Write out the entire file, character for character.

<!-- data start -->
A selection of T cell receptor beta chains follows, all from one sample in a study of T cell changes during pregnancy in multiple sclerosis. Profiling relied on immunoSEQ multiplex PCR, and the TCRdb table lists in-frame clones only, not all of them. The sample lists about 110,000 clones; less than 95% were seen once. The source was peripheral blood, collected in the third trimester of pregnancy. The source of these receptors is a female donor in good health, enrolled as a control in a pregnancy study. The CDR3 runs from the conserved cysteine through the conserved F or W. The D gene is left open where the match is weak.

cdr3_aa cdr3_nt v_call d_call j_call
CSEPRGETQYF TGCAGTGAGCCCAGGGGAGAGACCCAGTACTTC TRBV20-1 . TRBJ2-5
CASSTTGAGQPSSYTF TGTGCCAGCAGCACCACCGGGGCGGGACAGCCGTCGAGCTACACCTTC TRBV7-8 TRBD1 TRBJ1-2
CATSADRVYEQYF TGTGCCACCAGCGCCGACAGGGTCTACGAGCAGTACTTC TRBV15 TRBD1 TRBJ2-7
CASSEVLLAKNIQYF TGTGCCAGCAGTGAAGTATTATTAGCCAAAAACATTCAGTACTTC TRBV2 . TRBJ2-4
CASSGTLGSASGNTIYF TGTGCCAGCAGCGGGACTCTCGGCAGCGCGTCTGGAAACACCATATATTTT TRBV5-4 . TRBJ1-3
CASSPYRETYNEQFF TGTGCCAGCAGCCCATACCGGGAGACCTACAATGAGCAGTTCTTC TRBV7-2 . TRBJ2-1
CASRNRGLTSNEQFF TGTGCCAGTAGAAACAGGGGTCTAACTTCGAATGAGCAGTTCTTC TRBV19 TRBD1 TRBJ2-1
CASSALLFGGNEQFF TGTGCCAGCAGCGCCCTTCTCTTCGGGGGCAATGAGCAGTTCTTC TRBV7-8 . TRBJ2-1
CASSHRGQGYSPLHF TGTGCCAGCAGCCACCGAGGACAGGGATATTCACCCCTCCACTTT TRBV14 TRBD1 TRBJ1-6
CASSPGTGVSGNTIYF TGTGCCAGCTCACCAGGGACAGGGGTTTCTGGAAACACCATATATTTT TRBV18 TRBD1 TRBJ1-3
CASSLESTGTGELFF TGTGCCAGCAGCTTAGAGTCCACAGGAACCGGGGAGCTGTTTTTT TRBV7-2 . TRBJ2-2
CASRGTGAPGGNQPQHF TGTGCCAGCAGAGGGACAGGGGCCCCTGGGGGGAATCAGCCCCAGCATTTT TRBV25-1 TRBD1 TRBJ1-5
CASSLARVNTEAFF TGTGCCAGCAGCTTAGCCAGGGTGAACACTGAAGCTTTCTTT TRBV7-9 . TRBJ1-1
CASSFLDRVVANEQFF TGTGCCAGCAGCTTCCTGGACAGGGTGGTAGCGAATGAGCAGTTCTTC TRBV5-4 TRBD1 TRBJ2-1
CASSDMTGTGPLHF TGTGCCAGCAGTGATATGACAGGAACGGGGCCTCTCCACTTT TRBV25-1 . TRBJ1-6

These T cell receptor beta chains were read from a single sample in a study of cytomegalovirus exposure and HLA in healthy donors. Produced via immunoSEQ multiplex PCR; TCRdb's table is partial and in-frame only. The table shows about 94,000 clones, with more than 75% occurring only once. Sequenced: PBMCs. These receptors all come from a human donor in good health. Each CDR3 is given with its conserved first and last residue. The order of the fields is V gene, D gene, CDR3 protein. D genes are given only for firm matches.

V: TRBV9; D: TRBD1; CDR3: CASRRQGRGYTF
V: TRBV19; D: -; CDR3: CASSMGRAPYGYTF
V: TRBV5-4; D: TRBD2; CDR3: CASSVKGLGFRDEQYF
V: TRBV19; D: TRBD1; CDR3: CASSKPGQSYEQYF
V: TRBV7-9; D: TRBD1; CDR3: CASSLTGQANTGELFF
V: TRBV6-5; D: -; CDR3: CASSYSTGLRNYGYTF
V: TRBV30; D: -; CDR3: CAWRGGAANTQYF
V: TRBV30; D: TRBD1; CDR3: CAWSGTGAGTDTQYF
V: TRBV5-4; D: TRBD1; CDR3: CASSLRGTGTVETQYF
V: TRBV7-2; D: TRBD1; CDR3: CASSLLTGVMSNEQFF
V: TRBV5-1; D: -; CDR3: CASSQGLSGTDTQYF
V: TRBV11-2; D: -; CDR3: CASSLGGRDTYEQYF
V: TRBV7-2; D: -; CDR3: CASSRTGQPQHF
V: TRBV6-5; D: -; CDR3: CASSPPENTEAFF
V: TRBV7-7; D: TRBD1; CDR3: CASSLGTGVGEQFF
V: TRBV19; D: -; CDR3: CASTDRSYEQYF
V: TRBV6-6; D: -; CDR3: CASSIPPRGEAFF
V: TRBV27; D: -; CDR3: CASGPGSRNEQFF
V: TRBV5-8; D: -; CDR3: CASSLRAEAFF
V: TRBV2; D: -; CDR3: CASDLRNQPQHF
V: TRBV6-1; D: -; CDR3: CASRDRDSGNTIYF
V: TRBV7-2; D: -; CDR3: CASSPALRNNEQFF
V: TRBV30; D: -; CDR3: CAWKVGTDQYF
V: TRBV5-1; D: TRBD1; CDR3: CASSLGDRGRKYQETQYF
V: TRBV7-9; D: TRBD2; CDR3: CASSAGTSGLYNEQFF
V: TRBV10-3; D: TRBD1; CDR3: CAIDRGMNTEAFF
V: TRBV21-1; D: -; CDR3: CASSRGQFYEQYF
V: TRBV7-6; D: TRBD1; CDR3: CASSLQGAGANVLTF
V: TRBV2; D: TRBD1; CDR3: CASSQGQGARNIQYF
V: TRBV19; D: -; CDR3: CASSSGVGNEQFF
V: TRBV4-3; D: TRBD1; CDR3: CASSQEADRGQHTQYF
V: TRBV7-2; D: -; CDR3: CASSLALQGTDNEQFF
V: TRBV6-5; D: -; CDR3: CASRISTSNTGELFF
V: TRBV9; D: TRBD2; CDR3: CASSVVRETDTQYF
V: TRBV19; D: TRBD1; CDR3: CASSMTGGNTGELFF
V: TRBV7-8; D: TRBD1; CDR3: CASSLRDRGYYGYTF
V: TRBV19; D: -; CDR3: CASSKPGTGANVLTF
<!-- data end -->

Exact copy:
A selection of T cell receptor beta chains follows, all from one sample in a study of T cell changes during pregnancy in multiple sclerosis. Profiling relied on immunoSEQ multiplex PCR, and the TCRdb table lists in-frame clones only, not all of them. The sample lists about 110,000 clones; less than 95% were seen once. The source was peripheral blood, collected in the third trimester of pregnancy. The source of these receptors is a female donor in good health, enrolled as a control in a pregnancy study. The CDR3 runs from the conserved cysteine through the conserved F or W. The D gene is left open where the match is weak.

cdr3_aa cdr3_nt v_call d_call j_call
CSEPRGETQYF TGCAGTGAGCCCAGGGGAGAGACCCAGTACTTC TRBV20-1 . TRBJ2-5
CASSTTGAGQPSSYTF TGTGCCAGCAGCACCACCGGGGCGGGACAGCCGTCGAGCTACACCTTC TRBV7-8 TRBD1 TRBJ1-2
CATSADRVYEQYF TGTGCCACCAGCGCCGACAGGGTCTACGAGCAGTACTTC TRBV15 TRBD1 TRBJ2-7
CASSEVLLAKNIQYF TGTGCCAGCAGTGAAGTATTATTAGCCAAAAACATTCAGTACTTC TRBV2 . TRBJ2-4
CASSGTLGSASGNTIYF TGTGCCAGCAGCGGGACTCTCGGCAGCGCGTCTGGAAACACCATATATTTT TRBV5-4 . TRBJ1-3
CASSPYRETYNEQFF TGTGCCAGCAGCCCATACCGGGAGACCTACAATGAGCAGTTCTTC TRBV7-2 . TRBJ2-1
CASRNRGLTSNEQFF TGTGCCAGTAGAAACAGGGGTCTAACTTCGAATGAGCAGTTCTTC TRBV19 TRBD1 TRBJ2-1
CASSALLFGGNEQFF TGTGCCAGCAGCGCCCTTCTCTTCGGGGGCAATGAGCAGTTCTTC TRBV7-8 . TRBJ2-1
CASSHRGQGYSPLHF TGTGCCAGCAGCCACCGAGGACAGGGATATTCACCCCTCCACTTT TRBV14 TRBD1 TRBJ1-6
CASSPGTGVSGNTIYF TGTGCCAGCTCACCAGGGACAGGGGTTTCTGGAAACACCATATATTTT TRBV18 TRBD1 TRBJ1-3
CASSLESTGTGELFF TGTGCCAGCAGCTTAGAGTCCACAGGAACCGGGGAGCTGTTTTTT TRBV7-2 . TRBJ2-2
CASRGTGAPGGNQPQHF TGTGCCAGCAGAGGGACAGGGGCCCCTGGGGGGAATCAGCCCCAGCATTTT TRBV25-1 TRBD1 TRBJ1-5
CASSLARVNTEAFF TGTGCCAGCAGCTTAGCCAGGGTGAACACTGAAGCTTTCTTT TRBV7-9 . TRBJ1-1
CASSFLDRVVANEQFF TGTGCCAGCAGCTTCCTGGACAGGGTGGTAGCGAATGAGCAGTTCTTC TRBV5-4 TRBD1 TRBJ2-1
CASSDMTGTGPLHF TGTGCCAGCAGTGATATGACAGGAACGGGGCCTCTCCACTTT TRBV25-1 . TRBJ1-6

These T cell receptor beta chains were read from a single sample in a study of cytomegalovirus exposure and HLA in healthy donors. Produced via immunoSEQ multiplex PCR; TCRdb's table is partial and in-frame only. The table shows about 94,000 clones, with more than 75% occurring only once. Sequenced: PBMCs. These receptors all come from a human donor in good health. Each CDR3 is given with its conserved first and last residue. The order of the fields is V gene, D gene, CDR3 protein. D genes are given only for firm matches.

V: TRBV9; D: TRBD1; CDR3: CASRRQGRGYTF
V: TRBV19; D: -; CDR3: CASSMGRAPYGYTF
V: TRBV5-4; D: TRBD2; CDR3: CASSVKGLGFRDEQYF
V: TRBV19; D: TRBD1; CDR3: CASSKPGQSYEQYF
V: TRBV7-9; D: TRBD1; CDR3: CASSLTGQANTGELFF
V: TRBV6-5; D: -; CDR3: CASSYSTGLRNYGYTF
V: TRBV30; D: -; CDR3: CAWRGGAANTQYF
V: TRBV30; D: TRBD1; CDR3: CAWSGTGAGTDTQYF
V: TRBV5-4; D: TRBD1; CDR3: CASSLRGTGTVETQYF
V: TRBV7-2; D: TRBD1; CDR3: CASSLLTGVMSNEQFF
V: TRBV5-1; D: -; CDR3: CASSQGLSGTDTQYF
V: TRBV11-2; D: -; CDR3: CASSLGGRDTYEQYF
V: TRBV7-2; D: -; CDR3: CASSRTGQPQHF
V: TRBV6-5; D: -; CDR3: CASSPPENTEAFF
V: TRBV7-7; D: TRBD1; CDR3: CASSLGTGVGEQFF
V: TRBV19; D: -; CDR3: CASTDRSYEQYF
V: TRBV6-6; D: -; CDR3: CASSIPPRGEAFF
V: TRBV27; D: -; CDR3: CASGPGSRNEQFF
V: TRBV5-8; D: -; CDR3: CASSLRAEAFF
V: TRBV2; D: -; CDR3: CASDLRNQPQHF
V: TRBV6-1; D: -; CDR3: CASRDRDSGNTIYF
V: TRBV7-2; D: -; CDR3: CASSPALRNNEQFF
V: TRBV30; D: -; CDR3: CAWKVGTDQYF
V: TRBV5-1; D: TRBD1; CDR3: CASSLGDRGRKYQETQYF
V: TRBV7-9; D: TRBD2; CDR3: CASSAGTSGLYNEQFF
V: TRBV10-3; D: TRBD1; CDR3: CAIDRGMNTEAFF
V: TRBV21-1; D: -; CDR3: CASSRGQFYEQYF
V: TRBV7-6; D: TRBD1; CDR3: CASSLQGAGANVLTF
V: TRBV2; D: TRBD1; CDR3: CASSQGQGARNIQYF
V: TRBV19; D: -; CDR3: CASSSGVGNEQFF
V: TRBV4-3; D: TRBD1; CDR3: CASSQEADRGQHTQYF
V: TRBV7-2; D: -; CDR3: CASSLALQGTDNEQFF
V: TRBV6-5; D: -; CDR3: CASRISTSNTGELFF
V: TRBV9; D: TRBD2; CDR3: CASSVVRETDTQYF
V: TRBV19; D: TRBD1; CDR3: CASSMTGGNTGELFF
V: TRBV7-8; D: TRBD1; CDR3: CASSLRDRGYYGYTF
V: TRBV19; D: -; CDR3: CASSKPGTGANVLTF